Why We Are Leaving the Church and Christianity, but still love God and Jesus

My wife and I have been going to the same church for over twenty years, and we have both decided that it is time to leave. This is a decision that isn’t an easy one to make, but we believe it is time to separate ourselves from what we feel to be toxicity in much of modern-day Christianity that inhabits many churches-particularly, the Evangelical brand.

Please understand that we are not leaving church/Christianity because we believe that God is not real or that the bible is a sham. We still love God and Christ, but there are some things wrong with modern-day Christianity that we do not want to be associated with.

I do want to make it abundantly clear that we are very grateful for the church that we belonged to. Our church was there for us at very important times in our lives. We met and fell in love there. We got married there, and all three of our children were dedicated there. We once had a very bad car accident in 2012 and their support helped us get home and recuperating through this hardship. There was also a time when my best friend passed away and our church was willing to cover the cost of flying me to his funeral.

We don’t expect that people will understand why we are making this decision, but here are a few of the reasons:

1) We are breaking away from the Christian culture of today.

Many churches have a way of making a certain type of person who is often positive, but fails to address negative things. As a result, authority figures are respected a bit too much, and followers are only encouraged to follow what the church crowd is doing. It is very clear that Donald Trump was able to use Christian culture to get into office, and has convinced the Religious Right that he is God’s president- even though the Fruits of the Spirit- past and present- are lacking.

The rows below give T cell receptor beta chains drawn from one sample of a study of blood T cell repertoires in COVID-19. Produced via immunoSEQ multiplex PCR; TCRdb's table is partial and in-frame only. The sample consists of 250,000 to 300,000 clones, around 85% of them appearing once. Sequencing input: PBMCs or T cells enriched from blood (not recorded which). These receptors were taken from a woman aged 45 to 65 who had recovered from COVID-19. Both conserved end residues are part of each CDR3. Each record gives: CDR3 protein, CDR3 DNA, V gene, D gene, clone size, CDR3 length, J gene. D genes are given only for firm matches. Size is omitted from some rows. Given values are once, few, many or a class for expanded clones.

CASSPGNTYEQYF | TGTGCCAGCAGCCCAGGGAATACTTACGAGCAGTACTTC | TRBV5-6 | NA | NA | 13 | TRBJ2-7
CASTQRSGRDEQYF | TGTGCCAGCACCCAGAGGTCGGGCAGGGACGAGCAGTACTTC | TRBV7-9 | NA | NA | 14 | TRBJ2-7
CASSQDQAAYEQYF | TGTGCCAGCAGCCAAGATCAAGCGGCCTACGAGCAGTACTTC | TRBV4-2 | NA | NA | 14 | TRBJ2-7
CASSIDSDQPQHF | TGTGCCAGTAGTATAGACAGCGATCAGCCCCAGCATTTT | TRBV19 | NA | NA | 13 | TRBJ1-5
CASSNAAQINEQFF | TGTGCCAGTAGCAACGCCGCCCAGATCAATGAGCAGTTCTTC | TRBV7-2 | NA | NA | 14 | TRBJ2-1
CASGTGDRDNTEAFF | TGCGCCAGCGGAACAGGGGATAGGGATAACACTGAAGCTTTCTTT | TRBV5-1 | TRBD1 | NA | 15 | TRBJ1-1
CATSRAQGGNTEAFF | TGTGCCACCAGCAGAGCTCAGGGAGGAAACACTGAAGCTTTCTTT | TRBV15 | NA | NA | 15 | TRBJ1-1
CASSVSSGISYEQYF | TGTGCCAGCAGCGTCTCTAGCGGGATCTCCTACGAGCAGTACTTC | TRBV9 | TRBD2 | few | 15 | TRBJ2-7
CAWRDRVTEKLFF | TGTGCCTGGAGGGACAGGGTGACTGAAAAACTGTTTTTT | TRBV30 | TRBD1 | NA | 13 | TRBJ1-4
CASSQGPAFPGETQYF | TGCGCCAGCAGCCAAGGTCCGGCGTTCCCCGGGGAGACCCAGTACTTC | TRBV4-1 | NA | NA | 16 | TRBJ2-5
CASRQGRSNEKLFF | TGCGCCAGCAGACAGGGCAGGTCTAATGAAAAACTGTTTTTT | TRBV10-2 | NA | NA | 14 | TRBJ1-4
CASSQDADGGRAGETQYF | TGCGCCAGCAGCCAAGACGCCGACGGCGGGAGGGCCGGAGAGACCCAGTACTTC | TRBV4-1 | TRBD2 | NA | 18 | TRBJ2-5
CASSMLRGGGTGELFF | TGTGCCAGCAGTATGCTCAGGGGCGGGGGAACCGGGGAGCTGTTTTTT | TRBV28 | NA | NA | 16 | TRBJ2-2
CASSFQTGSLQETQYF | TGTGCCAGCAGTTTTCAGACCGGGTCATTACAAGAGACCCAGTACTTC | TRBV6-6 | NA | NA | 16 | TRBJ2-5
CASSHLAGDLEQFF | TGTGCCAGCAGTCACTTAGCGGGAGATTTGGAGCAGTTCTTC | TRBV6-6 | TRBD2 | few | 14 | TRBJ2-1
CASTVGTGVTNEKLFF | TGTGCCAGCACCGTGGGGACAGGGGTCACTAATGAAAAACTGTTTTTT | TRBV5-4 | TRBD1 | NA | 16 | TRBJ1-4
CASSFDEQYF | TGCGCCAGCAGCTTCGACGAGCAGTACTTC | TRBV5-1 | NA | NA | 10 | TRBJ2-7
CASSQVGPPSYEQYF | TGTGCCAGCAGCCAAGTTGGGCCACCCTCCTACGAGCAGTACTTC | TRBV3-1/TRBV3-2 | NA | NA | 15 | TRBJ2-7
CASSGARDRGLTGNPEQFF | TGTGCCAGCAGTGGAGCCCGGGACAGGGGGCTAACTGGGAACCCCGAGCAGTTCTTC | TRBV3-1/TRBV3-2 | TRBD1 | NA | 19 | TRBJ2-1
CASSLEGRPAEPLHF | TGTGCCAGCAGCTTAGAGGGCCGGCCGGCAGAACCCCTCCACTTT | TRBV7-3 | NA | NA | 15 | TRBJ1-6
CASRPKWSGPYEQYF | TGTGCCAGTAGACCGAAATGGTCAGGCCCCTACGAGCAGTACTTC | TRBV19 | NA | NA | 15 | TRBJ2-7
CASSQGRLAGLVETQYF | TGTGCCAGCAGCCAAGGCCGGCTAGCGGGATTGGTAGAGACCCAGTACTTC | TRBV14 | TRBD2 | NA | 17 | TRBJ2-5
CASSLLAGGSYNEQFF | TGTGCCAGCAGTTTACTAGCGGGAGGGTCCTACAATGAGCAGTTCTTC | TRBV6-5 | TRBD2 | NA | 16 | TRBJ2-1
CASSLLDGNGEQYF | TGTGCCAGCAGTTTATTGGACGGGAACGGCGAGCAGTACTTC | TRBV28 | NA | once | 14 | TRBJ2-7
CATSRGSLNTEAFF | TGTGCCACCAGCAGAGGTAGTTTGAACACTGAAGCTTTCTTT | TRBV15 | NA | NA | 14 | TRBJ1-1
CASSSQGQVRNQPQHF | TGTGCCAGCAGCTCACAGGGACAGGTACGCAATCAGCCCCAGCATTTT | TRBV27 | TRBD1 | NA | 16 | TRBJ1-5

2) The “Added Gospel Parts” is not something we can get behind

The idea of “saying the prayer and receiving Jesus into your heart” is actually a very new concept. You do not see Jesus practicing this type of mechanized message, but rather living by an example. Therefore, the idea of churches having evangelism programs to create converts feels like Christians trying too hard to emulate the gospel, and end up pushing people away. Speaking of trying too hard, my wife and I have noticed a shift of worship services using too much flash with their loud music, flashing lights, which seems like they are trying to create a rock concert for the followers rather than something for God.

3) The LGBTQ community has the right to marry and they should be accepted- not just tolerated.

We have learned a lot from the LGBT Christians who we personally know, and one thing is that they are simply made that way. We cannot ask them to switch the gender that they are attracted to, any more than a heterosexual can stop choosing to be attracted to the opposite sex, but we can accept them as they value their commitment of love and marriage. We do not agree with Christians who want to take away the rights granted by the laws in our country for them to enjoy the same privilege that we have.

About twenty-seven years ago, I thought that the solution to the world’s problems was just more Christianity. While I certainly don’t think that Christianity is the cause of more problems, it may be doing more harm than good with its “solution”. This isn’t what Jesus of the bible would have wanted, and this is why my family and I need to take our leave before it gets worse.